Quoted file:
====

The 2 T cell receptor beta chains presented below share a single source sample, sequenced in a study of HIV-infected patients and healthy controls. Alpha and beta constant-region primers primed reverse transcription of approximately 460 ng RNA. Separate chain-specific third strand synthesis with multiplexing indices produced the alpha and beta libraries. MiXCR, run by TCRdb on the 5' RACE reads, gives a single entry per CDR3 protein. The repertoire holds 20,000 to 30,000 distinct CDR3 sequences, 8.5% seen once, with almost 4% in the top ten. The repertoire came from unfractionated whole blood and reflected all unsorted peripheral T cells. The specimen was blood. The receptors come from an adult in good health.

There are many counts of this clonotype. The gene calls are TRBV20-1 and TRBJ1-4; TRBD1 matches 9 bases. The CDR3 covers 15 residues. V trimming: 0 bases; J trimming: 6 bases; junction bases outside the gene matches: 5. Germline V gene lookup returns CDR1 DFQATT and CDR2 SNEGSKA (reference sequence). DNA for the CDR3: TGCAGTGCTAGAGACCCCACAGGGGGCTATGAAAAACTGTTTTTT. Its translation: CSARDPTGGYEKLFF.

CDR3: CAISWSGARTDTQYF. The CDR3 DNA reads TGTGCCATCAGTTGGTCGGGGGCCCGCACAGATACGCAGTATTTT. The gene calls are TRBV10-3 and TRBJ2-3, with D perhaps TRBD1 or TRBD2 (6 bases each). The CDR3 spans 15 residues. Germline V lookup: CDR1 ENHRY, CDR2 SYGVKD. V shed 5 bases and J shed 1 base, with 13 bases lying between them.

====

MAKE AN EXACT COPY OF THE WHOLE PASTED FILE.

The 2 T cell receptor beta chains presented below share a single source sample, sequenced in a study of HIV-infected patients and healthy controls. Alpha and beta constant-region primers primed reverse transcription of approximately 460 ng RNA. Separate chain-specific third strand synthesis with multiplexing indices produced the alpha and beta libraries. MiXCR, run by TCRdb on the 5' RACE reads, gives a single entry per CDR3 protein. The repertoire holds 20,000 to 30,000 distinct CDR3 sequences, 8.5% seen once, with almost 4% in the top ten. The repertoire came from unfractionated whole blood and reflected all unsorted peripheral T cells. The specimen was blood. The receptors come from an adult in good health.

There are many counts of this clonotype. The gene calls are TRBV20-1 and TRBJ1-4; TRBD1 matches 9 bases. The CDR3 covers 15 residues. V trimming: 0 bases; J trimming: 6 bases; junction bases outside the gene matches: 5. Germline V gene lookup returns CDR1 DFQATT and CDR2 SNEGSKA (reference sequence). DNA for the CDR3: TGCAGTGCTAGAGACCCCACAGGGGGCTATGAAAAACTGTTTTTT. Its translation: CSARDPTGGYEKLFF.

CDR3: CAISWSGARTDTQYF. The CDR3 DNA reads TGTGCCATCAGTTGGTCGGGGGCCCGCACAGATACGCAGTATTTT. The gene calls are TRBV10-3 and TRBJ2-3, with D perhaps TRBD1 or TRBD2 (6 bases each). The CDR3 spans 15 residues. Germline V lookup: CDR1 ENHRY, CDR2 SYGVKD. V shed 5 bases and J shed 1 base, with 13 bases lying between them.